DAVY CROCKETT REINCARNATED
ROOMS WITH A RATTLESNAKE
by Cloyd Campfire 2002
The desert was a-crunch with distance & thorny miracles when Davy Crockett Reincarnated unintentionally sunk his wheels into a dry wash.
Next, he went a-drift looking for any tools nature might provide & cracked his head in a deep hole. Dazed, he built a roof on the hole & now had his very own kiva & a new home – alleluia!
A new stage in his life had begun.
All the critters on that particular slope some months ago had dug-up themselves a leader – the desert squirrel, Yahtzee. Yahtzee declared peace & nobody ate anybody else anymore & low n’ behold, manna had been falling from the crystalline sky ever since.
This particular slope of rocky ravines & colorful views, for Crockett, was heaven ~ but then a rattlesnake full of hell dropped down into his earthical room & declared the both of them to be ~
The snake, whose name was Paragon, was a fair-minded roomie, but told Davy he’d spent some time in the pen & warned him that he, Paragon, wasn’t past biting someone’s eyes out in the middle of the night if crossed.
I got a real nice critter on my hands, sardonically mused Davy to himself & turned over to go to sleep.
But over in the lower corner, scaly Paragon wouldn’t stop rattling. He couldn’t help it. His tail had emphysema, which, in denial, he referred to as “bronchitis”. Incidentally, Paragon was also being tested for diabetes & ate 10 tons of sugar every night. But that’s beside the point we’re trying to get at here.
Later as Davy was dozing off, suddenly, Paragon was standing on the tip of his rattler & towering over him, declaring, “Democracy doesn’t work!”
Roused, Davy hollered, “Get out of my face! I’m trying to sleep!”
Bitterly, Paragon stalked back to the lower corner and continued to thunderously rattle thru the nocturnal hours.
As the world turned & the desert whispered its endless beatitudes, Paragon informed Davy, & re-informed him day after day, that just about all the other critters around weren’t doing their duties & were constantly brown-nosing Yahtzee, while he, Paragon, was the only one who was worth a 10-dollar blanket. “And there’s gonna be race wars in this country before you and I are dead!” he added one evening.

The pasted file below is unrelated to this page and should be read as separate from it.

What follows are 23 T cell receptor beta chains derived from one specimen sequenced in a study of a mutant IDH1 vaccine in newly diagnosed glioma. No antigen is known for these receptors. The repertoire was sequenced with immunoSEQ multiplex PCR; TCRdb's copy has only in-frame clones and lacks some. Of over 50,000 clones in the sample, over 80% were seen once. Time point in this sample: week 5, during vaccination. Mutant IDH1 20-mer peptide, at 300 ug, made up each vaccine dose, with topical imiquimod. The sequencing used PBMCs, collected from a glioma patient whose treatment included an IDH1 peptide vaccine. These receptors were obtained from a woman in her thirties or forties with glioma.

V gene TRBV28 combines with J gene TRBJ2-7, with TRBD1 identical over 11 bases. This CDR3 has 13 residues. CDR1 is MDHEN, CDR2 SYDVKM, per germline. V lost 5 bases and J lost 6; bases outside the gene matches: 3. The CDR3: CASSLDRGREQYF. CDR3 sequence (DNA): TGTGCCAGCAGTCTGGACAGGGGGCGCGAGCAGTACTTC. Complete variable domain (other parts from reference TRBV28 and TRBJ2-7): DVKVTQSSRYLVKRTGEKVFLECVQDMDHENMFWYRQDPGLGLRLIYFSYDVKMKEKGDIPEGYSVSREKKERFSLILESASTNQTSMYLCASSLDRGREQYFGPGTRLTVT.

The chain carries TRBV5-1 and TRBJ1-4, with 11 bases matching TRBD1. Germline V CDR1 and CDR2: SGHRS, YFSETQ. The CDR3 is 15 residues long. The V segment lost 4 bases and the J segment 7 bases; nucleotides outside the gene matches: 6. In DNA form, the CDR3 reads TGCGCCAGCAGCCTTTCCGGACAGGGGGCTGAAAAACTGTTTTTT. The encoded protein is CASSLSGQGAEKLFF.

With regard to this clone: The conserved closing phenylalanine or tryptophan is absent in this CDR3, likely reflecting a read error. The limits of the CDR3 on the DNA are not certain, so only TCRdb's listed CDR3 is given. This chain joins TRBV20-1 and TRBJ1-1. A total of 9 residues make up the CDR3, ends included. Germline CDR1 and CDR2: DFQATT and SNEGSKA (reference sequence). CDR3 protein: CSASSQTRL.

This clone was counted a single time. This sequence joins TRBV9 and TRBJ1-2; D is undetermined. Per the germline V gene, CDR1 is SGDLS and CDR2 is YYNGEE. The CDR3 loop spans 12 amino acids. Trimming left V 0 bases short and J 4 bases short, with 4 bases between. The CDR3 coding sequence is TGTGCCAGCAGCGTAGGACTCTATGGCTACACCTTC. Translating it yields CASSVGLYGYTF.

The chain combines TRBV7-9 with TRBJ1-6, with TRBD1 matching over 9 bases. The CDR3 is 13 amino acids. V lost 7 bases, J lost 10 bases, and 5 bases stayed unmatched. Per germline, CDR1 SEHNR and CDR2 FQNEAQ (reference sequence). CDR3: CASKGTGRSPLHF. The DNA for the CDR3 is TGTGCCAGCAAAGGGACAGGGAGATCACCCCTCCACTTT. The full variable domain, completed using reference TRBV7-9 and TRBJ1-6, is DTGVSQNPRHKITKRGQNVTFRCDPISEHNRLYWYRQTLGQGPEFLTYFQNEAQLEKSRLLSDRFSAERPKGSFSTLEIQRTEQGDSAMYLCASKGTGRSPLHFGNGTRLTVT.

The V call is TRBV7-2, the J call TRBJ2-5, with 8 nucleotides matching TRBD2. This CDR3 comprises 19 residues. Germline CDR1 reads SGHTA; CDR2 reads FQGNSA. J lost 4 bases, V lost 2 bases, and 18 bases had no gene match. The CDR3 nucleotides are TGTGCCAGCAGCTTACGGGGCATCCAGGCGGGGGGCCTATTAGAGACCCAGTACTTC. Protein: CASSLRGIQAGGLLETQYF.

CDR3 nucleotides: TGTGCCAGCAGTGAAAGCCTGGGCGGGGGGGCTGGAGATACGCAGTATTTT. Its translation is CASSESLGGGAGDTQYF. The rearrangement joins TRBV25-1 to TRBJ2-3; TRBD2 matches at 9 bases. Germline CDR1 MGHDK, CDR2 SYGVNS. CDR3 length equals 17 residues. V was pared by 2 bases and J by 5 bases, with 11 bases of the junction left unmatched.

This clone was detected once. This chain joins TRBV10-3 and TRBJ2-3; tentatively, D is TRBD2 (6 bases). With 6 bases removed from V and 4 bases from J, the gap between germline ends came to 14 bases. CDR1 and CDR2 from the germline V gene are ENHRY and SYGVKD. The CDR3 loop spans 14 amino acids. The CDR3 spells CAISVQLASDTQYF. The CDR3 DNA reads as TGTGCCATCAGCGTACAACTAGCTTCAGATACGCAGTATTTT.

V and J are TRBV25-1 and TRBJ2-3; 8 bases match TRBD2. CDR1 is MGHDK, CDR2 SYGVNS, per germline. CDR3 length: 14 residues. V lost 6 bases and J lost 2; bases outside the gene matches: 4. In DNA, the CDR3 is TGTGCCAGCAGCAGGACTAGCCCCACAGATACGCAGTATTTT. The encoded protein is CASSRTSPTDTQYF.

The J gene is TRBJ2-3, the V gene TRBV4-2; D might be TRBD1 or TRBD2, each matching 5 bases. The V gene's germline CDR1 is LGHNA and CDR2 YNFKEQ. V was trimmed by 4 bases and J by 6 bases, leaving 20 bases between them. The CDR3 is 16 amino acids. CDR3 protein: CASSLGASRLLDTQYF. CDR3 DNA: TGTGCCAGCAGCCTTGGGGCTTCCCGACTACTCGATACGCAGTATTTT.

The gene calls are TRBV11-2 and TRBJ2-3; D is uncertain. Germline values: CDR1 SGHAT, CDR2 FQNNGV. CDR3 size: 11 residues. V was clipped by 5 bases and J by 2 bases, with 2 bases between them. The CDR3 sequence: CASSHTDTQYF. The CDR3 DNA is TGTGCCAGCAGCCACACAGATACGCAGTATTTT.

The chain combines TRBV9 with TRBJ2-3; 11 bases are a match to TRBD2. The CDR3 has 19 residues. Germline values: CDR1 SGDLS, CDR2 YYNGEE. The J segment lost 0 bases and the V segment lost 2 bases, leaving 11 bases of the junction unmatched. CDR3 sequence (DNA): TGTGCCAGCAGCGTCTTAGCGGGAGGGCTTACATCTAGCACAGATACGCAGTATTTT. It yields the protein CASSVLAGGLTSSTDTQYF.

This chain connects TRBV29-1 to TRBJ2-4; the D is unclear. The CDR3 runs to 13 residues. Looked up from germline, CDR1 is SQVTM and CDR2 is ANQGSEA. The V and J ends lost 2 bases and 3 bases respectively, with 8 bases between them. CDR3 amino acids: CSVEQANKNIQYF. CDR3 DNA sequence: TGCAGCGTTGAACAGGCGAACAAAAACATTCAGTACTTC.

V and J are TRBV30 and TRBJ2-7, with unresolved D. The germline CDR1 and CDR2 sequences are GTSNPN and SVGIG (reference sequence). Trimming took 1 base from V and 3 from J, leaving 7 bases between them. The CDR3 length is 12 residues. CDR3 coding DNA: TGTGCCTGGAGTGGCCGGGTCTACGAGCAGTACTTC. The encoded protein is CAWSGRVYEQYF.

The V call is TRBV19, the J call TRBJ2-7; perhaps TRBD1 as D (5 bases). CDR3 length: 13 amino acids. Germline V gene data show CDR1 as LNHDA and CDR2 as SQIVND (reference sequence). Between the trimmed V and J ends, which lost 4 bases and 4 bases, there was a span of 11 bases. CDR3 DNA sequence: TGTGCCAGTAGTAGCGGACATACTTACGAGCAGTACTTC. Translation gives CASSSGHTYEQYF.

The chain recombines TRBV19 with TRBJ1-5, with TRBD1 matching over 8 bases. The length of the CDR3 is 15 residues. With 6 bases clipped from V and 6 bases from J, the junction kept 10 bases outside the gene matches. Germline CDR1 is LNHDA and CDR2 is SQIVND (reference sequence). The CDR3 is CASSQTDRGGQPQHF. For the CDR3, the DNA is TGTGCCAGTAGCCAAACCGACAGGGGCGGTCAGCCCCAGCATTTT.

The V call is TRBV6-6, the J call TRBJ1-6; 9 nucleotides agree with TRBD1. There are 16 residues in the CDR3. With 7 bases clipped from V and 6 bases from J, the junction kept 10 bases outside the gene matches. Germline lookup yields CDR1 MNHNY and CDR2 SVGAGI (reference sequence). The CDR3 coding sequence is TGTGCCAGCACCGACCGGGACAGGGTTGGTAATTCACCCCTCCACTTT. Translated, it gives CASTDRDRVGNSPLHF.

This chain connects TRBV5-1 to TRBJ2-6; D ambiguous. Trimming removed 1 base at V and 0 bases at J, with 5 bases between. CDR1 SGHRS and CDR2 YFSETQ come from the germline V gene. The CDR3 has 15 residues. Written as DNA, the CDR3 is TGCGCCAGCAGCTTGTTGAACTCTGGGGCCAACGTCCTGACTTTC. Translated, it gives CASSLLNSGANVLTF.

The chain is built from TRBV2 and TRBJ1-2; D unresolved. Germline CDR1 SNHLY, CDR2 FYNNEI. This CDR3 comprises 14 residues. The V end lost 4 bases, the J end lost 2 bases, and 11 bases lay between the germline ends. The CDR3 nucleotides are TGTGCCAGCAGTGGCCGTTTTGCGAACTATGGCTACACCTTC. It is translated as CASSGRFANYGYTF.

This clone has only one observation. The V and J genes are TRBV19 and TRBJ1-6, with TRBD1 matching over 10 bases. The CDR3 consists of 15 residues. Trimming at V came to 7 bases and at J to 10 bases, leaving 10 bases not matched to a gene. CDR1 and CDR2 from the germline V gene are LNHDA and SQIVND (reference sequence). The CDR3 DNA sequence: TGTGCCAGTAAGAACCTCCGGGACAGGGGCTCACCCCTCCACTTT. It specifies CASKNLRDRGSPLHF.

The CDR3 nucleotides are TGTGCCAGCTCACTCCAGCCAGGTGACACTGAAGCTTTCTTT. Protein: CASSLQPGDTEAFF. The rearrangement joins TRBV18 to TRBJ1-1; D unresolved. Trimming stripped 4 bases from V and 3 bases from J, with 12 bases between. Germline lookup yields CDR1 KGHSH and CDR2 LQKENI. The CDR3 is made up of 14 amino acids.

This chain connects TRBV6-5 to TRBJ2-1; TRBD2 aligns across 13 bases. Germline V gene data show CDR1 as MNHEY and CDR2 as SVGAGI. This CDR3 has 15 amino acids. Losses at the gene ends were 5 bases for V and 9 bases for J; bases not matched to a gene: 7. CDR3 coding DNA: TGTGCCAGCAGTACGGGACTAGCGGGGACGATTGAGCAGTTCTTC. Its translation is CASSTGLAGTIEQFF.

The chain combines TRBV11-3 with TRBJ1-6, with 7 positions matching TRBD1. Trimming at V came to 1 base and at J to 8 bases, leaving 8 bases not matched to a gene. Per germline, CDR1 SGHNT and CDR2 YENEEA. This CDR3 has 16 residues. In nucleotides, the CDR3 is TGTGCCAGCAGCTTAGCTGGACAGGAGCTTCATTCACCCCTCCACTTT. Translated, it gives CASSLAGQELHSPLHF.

Paragon didn’t approve of Davy’s ways either, & continuously whittled away at him too. One afternoon when they were both sneaking a quick nap after a bite of manna, for example, Paragon whittled, “I doubt you can work a full day.”
Davy winced and quoted, “Our doubts are traitors and makes us lose the good we oft might win by fearing to attempt.”
“What?” hissed the snake.
“That’s a quote from Measure For Measure by Shakespeare,” grinned Davy.
“And I’m an elf owl’s uncle,” spat Paragon. His venom soaked into the earthen floor as he slithered up the ladder, disappeared in the blazing light outside and went back to work.
After several weeks, the fortress walls of Crockett’s peace of mind were completely whittled down, & all the eternal frontiersman could think about was how hard it was not to hate his roomie, the incorrigible rattlesnake who possessed, it seemed, a colossus contempt for all critters other than himself.
Then, one morning Davy burned the beans. “Oops,” he muttered, exhausted after another night of electric jolts in his head caused by Paragon’s miserable rattle.
“Everything you do is wrong,” hissed the snake.
“And everything you do is right, so who cares?” groaned Davy. He stirred the mess in the pot & thought & finally aimed & shot, “You know, Paragon, when a critter believes he’s better than everybody else around him, I’d say that makes him the most low-down of all.”
Paragon blinked once or twice after Crockett’s sly remark, & quit talking. For several weeks the snake didn’t say a word. Whenever he was in the Kiva, all he did was read. Which Crockett soon got used to & before long, he no longer hated Paragon. In fact, he was growing kind of fond of his scaly roommate who was always crawling around on his belly here, there and everywhere.
But something was brewing inside Paragon’s reptile head. And finally to Davy he said, “The difference between me and most everybody else around here is ~ I got integrity.” With that said, Paragon sprang out of the kiva that pretty red sky morning & complained to Yahtzee, the wise desert squirrel, about everything & everybody, & even threatened a couple coyotes, & came back & started packing his bags. He’d just gotten himself kicked out of the community.
Of course, there’s a moral to this tale ~ a little piece of wisdom that you can apply to your own stay in the transitional zone of Veterans Campus. And that moral is: if you don’t like the roommate you got now, don’t worry. Be happy. You’ll get along just fine, sooner or later, like Davy Crockett & Paragon did ~ Paragon, that poor old rattlesnake with the negative aura so thick around him that it was downright impossible for him to see through it.
“Paragon was hard-working & honest tho’,” added Davy, sitting cross-legged in his kiva & sipping coffee ~ as a few days later, yours truly was interviewing him. Davy sat there quietly for a long moment. Finally he concluded, “And, believe it or don’t, that rattlesnake did have some integrity.”
Text Copyright Clyde Collins 2002